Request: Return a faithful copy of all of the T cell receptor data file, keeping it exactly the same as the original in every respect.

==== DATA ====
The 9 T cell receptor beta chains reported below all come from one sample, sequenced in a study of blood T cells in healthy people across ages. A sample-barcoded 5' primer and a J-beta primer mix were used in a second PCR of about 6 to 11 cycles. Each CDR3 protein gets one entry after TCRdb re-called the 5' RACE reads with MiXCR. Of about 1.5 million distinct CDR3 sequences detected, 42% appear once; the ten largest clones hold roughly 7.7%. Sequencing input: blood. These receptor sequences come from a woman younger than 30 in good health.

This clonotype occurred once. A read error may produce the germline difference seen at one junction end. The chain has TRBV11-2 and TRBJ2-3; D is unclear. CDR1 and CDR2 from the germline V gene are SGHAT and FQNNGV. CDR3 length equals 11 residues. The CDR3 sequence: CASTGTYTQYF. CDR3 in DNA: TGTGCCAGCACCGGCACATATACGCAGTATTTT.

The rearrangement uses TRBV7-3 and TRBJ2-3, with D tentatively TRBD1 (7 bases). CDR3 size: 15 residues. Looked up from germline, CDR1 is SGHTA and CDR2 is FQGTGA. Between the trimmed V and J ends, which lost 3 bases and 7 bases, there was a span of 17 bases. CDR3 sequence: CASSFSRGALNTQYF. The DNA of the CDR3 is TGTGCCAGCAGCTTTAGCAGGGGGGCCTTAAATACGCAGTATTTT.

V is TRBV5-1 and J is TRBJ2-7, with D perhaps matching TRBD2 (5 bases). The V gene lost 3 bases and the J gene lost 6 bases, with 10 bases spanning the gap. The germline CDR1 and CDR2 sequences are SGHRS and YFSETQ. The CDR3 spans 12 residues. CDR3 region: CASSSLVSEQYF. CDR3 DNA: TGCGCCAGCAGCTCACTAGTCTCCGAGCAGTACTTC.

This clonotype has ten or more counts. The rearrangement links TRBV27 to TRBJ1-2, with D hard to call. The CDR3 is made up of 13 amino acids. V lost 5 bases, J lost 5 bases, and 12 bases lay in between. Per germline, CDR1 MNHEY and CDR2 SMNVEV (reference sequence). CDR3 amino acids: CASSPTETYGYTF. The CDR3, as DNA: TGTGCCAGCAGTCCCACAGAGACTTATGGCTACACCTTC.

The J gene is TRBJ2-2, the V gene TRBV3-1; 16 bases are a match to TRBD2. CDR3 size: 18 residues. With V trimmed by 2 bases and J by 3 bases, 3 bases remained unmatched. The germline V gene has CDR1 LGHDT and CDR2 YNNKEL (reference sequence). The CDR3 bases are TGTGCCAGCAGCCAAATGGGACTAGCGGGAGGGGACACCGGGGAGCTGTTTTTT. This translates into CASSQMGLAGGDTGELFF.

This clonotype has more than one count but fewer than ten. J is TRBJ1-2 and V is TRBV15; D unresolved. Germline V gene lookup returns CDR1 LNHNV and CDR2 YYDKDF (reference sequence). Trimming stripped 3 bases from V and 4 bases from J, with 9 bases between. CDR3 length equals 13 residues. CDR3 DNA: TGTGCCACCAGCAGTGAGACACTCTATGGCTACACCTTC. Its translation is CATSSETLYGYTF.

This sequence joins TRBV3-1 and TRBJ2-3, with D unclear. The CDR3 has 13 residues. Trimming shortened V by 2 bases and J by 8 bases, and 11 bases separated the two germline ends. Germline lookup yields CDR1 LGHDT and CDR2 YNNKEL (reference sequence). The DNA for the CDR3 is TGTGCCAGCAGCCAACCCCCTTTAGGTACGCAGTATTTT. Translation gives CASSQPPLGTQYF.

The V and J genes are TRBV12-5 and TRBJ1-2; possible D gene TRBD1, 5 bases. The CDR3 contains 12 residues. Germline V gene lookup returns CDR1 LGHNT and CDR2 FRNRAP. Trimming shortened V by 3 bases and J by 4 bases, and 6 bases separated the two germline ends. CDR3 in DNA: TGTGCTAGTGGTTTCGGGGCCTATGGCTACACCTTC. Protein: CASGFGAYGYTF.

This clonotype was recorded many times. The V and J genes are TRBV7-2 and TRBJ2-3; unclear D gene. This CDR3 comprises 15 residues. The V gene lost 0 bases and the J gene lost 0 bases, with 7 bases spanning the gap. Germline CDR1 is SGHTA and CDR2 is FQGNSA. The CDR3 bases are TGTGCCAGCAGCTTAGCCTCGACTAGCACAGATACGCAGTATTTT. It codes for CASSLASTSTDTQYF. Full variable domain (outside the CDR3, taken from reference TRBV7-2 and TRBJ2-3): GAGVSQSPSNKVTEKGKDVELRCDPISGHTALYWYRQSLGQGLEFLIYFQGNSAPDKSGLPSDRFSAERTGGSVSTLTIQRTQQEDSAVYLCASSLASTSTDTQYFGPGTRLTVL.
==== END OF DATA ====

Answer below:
The 9 T cell receptor beta chains reported below all come from one sample, sequenced in a study of blood T cells in healthy people across ages. A sample-barcoded 5' primer and a J-beta primer mix were used in a second PCR of about 6 to 11 cycles. Each CDR3 protein gets one entry after TCRdb re-called the 5' RACE reads with MiXCR. Of about 1.5 million distinct CDR3 sequences detected, 42% appear once; the ten largest clones hold roughly 7.7%. Sequencing input: blood. These receptor sequences come from a woman younger than 30 in good health.

This clonotype occurred once. A read error may produce the germline difference seen at one junction end. The chain has TRBV11-2 and TRBJ2-3; D is unclear. CDR1 and CDR2 from the germline V gene are SGHAT and FQNNGV. CDR3 length equals 11 residues. The CDR3 sequence: CASTGTYTQYF. CDR3 in DNA: TGTGCCAGCACCGGCACATATACGCAGTATTTT.

The rearrangement uses TRBV7-3 and TRBJ2-3, with D tentatively TRBD1 (7 bases). CDR3 size: 15 residues. Looked up from germline, CDR1 is SGHTA and CDR2 is FQGTGA. Between the trimmed V and J ends, which lost 3 bases and 7 bases, there was a span of 17 bases. CDR3 sequence: CASSFSRGALNTQYF. The DNA of the CDR3 is TGTGCCAGCAGCTTTAGCAGGGGGGCCTTAAATACGCAGTATTTT.

V is TRBV5-1 and J is TRBJ2-7, with D perhaps matching TRBD2 (5 bases). The V gene lost 3 bases and the J gene lost 6 bases, with 10 bases spanning the gap. The germline CDR1 and CDR2 sequences are SGHRS and YFSETQ. The CDR3 spans 12 residues. CDR3 region: CASSSLVSEQYF. CDR3 DNA: TGCGCCAGCAGCTCACTAGTCTCCGAGCAGTACTTC.

This clonotype has ten or more counts. The rearrangement links TRBV27 to TRBJ1-2, with D hard to call. The CDR3 is made up of 13 amino acids. V lost 5 bases, J lost 5 bases, and 12 bases lay in between. Per germline, CDR1 MNHEY and CDR2 SMNVEV (reference sequence). CDR3 amino acids: CASSPTETYGYTF. The CDR3, as DNA: TGTGCCAGCAGTCCCACAGAGACTTATGGCTACACCTTC.

The J gene is TRBJ2-2, the V gene TRBV3-1; 16 bases are a match to TRBD2. CDR3 size: 18 residues. With V trimmed by 2 bases and J by 3 bases, 3 bases remained unmatched. The germline V gene has CDR1 LGHDT and CDR2 YNNKEL (reference sequence). The CDR3 bases are TGTGCCAGCAGCCAAATGGGACTAGCGGGAGGGGACACCGGGGAGCTGTTTTTT. This translates into CASSQMGLAGGDTGELFF.

This clonotype has more than one count but fewer than ten. J is TRBJ1-2 and V is TRBV15; D unresolved. Germline V gene lookup returns CDR1 LNHNV and CDR2 YYDKDF (reference sequence). Trimming stripped 3 bases from V and 4 bases from J, with 9 bases between. CDR3 length equals 13 residues. CDR3 DNA: TGTGCCACCAGCAGTGAGACACTCTATGGCTACACCTTC. Its translation is CATSSETLYGYTF.

This sequence joins TRBV3-1 and TRBJ2-3, with D unclear. The CDR3 has 13 residues. Trimming shortened V by 2 bases and J by 8 bases, and 11 bases separated the two germline ends. Germline lookup yields CDR1 LGHDT and CDR2 YNNKEL (reference sequence). The DNA for the CDR3 is TGTGCCAGCAGCCAACCCCCTTTAGGTACGCAGTATTTT. Translation gives CASSQPPLGTQYF.

The V and J genes are TRBV12-5 and TRBJ1-2; possible D gene TRBD1, 5 bases. The CDR3 contains 12 residues. Germline V gene lookup returns CDR1 LGHNT and CDR2 FRNRAP. Trimming shortened V by 3 bases and J by 4 bases, and 6 bases separated the two germline ends. CDR3 in DNA: TGTGCTAGTGGTTTCGGGGCCTATGGCTACACCTTC. Protein: CASGFGAYGYTF.

This clonotype was recorded many times. The V and J genes are TRBV7-2 and TRBJ2-3; unclear D gene. This CDR3 comprises 15 residues. The V gene lost 0 bases and the J gene lost 0 bases, with 7 bases spanning the gap. Germline CDR1 is SGHTA and CDR2 is FQGNSA. The CDR3 bases are TGTGCCAGCAGCTTAGCCTCGACTAGCACAGATACGCAGTATTTT. It codes for CASSLASTSTDTQYF. Full variable domain (outside the CDR3, taken from reference TRBV7-2 and TRBJ2-3): GAGVSQSPSNKVTEKGKDVELRCDPISGHTALYWYRQSLGQGLEFLIYFQGNSAPDKSGLPSDRFSAERTGGSVSTLTIQRTQQEDSAVYLCASSLASTSTDTQYFGPGTRLTVL.